The issue in this case requires us to determine the proper evidentiary test that must be satisfied when future economic damages are sought in a personal injury claim. The district courts that have addressed this issue are split over the proper answer. Both the second and fifth districts have held that a claimant may be awarded future economic damages without proof of a permanent injury. See Ketchen v. Dunn, 619 So. 2d 1010 (Fla. 2d DCA 1993); Smey v. Williams, 608 So. 2d 886 (Fla. 5th DCA 1992). Conversely, the third and fourth districts have clearly held that a claimant must prove a permanent injury as a threshold to obtaining future economic damages. Thieneman v. Cameron, 126 So. 2d 170, 171 (Fla. 3d DCA 1961); Fazzolari v. City of West Palm Beach, 608 So. 2d 927 (Fla. 4th DCA 1992), review denied, 620 So. 2d 760 (Fla. 1993); Josephson.

Our research of the law in other jurisdictions reveals that many other states allow a claimant to recover prospective economic damages where the future effects of the injury are reasonably certain. See, e.g., Griffen v. Stevenson, 1 Ariz. App. 311, 402 P.2d 432 (1965) (future damages are recoverable where the evidence reflects that surgery is reasonably certain to be performed and where the amount of damages is "established with reasonable certainty"); Lenox v. *91 McCauley, 188 W. Va. 203, 423 S.E.2d 606, 611 (1992) ("[P]ermanency or future effect of any injury must be proven with reasonable certainty.") (quoting Flannery v. United States, 171 W. Va. 27, 297 S.E.2d 433, 435 (1982)). Other courts require probable future medical care to recover future damages. See, e.g., Boothe v. New Orleans Pub. Serv., Inc., 447 So. 2d 620, 622 (La. Ct. App. 1984) ("The plaintiff must show that, more probably than not, these expenses will be incurred.").

We reject the mandatory permanent injury threshold test for future economic damages and find the appropriate test is to permit the recovery of future economic damages when such damages are established with reasonable certainty. Although a permanent injury is not a prerequisite to recovering future economic damages, it is a significant factor in establishing the reasonable certainty of the future damages. We note that our decision appears to be fully consistent with the note following the standard jury instructions on damages. See Standard Jury Instructions Civil Cases, 613 So. 2d 1316, 1317 (Fla. 1993) (notes on use) (limiting the recovery of future medical expenses or loss of earnings to damages the claimant is "reasonably certain to [incur] [experience] in the future").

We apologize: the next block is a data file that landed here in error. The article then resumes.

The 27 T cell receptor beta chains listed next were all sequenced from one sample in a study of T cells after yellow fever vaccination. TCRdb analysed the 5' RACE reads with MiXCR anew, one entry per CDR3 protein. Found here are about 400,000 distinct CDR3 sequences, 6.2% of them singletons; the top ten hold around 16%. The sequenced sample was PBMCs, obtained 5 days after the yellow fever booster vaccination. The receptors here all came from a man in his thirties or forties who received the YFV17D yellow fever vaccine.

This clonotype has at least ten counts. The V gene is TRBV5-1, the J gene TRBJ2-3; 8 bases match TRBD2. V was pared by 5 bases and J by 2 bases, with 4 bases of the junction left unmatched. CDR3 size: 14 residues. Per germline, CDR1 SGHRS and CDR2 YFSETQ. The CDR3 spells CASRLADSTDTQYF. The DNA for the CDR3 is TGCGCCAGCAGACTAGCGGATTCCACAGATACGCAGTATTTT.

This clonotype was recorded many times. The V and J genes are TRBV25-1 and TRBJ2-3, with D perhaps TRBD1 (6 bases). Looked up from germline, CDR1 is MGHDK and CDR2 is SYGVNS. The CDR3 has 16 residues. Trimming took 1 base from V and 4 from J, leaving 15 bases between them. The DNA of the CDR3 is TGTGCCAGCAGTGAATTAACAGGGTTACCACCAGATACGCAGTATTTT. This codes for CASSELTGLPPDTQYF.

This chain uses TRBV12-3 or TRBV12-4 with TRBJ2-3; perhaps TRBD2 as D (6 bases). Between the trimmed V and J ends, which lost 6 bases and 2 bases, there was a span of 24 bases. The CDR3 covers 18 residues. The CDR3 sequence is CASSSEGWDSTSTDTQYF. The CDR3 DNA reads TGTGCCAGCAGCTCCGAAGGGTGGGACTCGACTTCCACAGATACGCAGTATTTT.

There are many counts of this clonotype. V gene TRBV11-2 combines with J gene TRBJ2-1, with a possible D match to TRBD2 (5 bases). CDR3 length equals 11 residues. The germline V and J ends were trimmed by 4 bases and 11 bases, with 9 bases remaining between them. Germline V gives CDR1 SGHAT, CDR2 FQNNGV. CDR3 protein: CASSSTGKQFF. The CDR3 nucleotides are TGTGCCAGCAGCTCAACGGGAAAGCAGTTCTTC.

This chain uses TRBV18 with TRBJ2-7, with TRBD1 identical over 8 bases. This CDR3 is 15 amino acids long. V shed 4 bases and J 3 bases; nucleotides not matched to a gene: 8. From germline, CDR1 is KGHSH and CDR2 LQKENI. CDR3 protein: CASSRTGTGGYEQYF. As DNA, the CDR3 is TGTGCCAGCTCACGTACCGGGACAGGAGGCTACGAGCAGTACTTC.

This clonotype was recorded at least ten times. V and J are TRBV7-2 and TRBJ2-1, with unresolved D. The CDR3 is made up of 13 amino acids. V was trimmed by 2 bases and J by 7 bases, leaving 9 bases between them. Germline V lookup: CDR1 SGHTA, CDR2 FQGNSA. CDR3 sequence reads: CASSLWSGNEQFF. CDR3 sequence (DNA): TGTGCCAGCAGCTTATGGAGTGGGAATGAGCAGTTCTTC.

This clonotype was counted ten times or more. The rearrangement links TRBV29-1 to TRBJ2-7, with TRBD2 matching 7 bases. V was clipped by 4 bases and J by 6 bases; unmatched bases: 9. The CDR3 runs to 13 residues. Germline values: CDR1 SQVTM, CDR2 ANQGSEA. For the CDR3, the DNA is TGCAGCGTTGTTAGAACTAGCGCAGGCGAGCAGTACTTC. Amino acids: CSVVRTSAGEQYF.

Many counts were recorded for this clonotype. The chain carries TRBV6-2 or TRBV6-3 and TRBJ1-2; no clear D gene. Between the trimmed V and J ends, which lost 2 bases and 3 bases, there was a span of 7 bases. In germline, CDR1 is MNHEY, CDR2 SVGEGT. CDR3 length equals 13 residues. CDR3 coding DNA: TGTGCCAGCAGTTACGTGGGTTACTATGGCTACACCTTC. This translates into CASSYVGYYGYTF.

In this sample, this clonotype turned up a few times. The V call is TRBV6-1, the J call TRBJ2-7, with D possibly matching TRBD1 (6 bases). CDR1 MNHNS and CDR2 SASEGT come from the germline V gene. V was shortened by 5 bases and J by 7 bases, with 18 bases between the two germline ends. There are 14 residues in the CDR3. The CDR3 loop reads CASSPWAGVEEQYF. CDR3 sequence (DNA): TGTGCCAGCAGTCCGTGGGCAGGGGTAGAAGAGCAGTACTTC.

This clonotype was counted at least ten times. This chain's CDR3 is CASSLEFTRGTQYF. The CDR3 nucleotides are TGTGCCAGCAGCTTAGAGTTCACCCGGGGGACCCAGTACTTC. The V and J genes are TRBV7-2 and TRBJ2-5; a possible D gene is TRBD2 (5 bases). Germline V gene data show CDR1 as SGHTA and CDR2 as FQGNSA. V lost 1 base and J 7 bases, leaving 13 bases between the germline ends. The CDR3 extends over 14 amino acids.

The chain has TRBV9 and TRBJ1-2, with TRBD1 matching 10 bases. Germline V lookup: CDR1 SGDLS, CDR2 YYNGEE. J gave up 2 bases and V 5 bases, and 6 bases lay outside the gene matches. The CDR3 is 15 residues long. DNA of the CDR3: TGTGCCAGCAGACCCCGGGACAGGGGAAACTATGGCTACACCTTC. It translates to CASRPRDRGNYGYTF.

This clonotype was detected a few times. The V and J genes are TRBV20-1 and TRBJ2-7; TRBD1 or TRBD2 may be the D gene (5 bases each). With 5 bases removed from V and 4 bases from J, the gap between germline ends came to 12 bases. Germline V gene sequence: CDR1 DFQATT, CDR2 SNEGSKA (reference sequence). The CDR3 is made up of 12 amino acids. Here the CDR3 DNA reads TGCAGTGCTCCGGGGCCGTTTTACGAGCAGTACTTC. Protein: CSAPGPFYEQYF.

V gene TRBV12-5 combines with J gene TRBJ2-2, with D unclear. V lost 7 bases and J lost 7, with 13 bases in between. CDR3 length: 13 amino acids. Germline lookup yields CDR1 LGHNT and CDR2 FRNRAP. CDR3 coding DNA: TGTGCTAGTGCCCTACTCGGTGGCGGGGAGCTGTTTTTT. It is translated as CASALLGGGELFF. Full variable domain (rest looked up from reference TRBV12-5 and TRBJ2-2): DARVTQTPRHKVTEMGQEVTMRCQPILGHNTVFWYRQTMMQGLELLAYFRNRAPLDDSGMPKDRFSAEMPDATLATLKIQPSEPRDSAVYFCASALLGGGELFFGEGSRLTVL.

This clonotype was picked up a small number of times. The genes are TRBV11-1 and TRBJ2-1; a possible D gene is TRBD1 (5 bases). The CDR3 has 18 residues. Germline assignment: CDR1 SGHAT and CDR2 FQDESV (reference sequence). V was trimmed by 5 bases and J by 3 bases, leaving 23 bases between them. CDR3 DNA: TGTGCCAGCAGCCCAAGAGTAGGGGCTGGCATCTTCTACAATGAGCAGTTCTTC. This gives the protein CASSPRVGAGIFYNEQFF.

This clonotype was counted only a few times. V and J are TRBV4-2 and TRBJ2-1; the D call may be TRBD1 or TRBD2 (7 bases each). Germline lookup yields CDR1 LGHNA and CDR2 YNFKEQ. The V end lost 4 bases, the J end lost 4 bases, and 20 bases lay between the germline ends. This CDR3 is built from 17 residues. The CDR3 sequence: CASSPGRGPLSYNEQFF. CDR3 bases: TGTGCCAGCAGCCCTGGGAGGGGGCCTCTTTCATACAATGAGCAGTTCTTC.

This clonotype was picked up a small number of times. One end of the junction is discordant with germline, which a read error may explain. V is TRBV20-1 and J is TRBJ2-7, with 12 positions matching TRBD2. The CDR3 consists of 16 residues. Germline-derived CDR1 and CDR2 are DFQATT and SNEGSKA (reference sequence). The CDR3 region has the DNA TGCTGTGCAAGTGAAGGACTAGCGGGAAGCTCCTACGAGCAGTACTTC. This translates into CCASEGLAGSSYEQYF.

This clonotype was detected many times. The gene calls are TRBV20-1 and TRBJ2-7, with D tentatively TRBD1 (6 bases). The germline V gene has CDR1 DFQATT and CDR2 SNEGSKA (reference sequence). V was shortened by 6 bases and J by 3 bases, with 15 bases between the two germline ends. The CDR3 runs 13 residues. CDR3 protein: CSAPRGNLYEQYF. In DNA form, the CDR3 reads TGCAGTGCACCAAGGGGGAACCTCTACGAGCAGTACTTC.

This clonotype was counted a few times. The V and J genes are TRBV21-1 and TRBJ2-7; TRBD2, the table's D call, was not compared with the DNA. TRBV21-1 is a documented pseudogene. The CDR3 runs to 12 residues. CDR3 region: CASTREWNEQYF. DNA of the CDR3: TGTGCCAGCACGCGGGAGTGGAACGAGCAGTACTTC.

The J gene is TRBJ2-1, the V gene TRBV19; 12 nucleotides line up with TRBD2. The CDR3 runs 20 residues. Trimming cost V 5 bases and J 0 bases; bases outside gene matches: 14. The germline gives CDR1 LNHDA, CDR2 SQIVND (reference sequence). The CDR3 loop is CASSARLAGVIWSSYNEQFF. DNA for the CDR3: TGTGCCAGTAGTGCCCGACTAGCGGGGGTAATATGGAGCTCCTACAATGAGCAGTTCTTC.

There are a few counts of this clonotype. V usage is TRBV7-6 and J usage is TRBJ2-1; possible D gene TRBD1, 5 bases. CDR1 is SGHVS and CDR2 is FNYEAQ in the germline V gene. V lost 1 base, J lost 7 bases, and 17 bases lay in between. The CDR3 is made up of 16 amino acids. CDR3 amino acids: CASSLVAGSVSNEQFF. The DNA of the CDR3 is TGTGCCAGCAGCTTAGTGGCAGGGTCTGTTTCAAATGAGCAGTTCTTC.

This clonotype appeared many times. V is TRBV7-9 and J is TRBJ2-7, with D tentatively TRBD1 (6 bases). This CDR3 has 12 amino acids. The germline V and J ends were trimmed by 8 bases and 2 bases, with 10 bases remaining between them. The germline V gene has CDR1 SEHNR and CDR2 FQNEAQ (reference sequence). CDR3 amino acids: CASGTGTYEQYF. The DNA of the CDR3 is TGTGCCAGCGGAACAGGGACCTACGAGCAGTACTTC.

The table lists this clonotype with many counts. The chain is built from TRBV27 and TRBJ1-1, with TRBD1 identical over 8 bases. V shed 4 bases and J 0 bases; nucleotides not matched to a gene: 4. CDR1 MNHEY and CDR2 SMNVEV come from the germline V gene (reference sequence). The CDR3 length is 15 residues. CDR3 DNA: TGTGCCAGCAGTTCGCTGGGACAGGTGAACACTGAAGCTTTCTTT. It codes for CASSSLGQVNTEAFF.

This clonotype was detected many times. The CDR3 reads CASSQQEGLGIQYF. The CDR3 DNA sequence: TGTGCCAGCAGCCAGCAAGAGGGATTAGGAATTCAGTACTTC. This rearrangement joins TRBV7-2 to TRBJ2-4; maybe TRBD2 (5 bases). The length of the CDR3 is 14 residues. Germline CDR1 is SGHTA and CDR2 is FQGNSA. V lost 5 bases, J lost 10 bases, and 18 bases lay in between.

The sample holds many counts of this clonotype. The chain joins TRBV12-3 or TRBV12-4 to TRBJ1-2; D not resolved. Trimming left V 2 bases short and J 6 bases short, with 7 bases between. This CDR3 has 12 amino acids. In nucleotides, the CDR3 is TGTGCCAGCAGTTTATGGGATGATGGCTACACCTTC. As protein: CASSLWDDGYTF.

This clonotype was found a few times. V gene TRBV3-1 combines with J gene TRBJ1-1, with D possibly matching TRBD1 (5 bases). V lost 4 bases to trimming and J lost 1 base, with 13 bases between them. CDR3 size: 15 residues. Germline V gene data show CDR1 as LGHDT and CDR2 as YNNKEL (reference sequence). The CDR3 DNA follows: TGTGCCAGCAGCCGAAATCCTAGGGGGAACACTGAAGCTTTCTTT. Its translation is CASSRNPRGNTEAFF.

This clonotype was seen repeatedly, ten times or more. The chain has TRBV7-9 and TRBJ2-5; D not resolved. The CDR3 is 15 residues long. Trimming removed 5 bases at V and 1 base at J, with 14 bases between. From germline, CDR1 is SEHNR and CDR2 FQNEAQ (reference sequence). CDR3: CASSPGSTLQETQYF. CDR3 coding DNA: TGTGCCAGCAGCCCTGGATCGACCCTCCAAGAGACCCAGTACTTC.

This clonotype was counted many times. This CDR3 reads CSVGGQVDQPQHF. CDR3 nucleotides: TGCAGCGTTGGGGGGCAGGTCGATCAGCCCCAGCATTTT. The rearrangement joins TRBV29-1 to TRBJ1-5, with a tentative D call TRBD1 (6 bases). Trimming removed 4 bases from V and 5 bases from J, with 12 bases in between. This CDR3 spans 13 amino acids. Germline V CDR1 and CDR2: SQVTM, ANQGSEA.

We reject Auto-Owners' contention that future economic damages for non-permanent injuries should be denied because of the difficulty in establishing the certainty of such damages. We find that a per se rule requiring a permanent injury may unjustly prevent a claimant from recovering for posttrial damages that result from non-permanent injuries that can be established with reasonable certainty.

Accordingly, we approve the decision of the second district in the instant case and remand the case for a new trial on the issue of future economic damages. We disapprove the decisions in Thieneman, Josephson, and Fazzolari to the extent that they conflict with this opinion.

It is so ordered.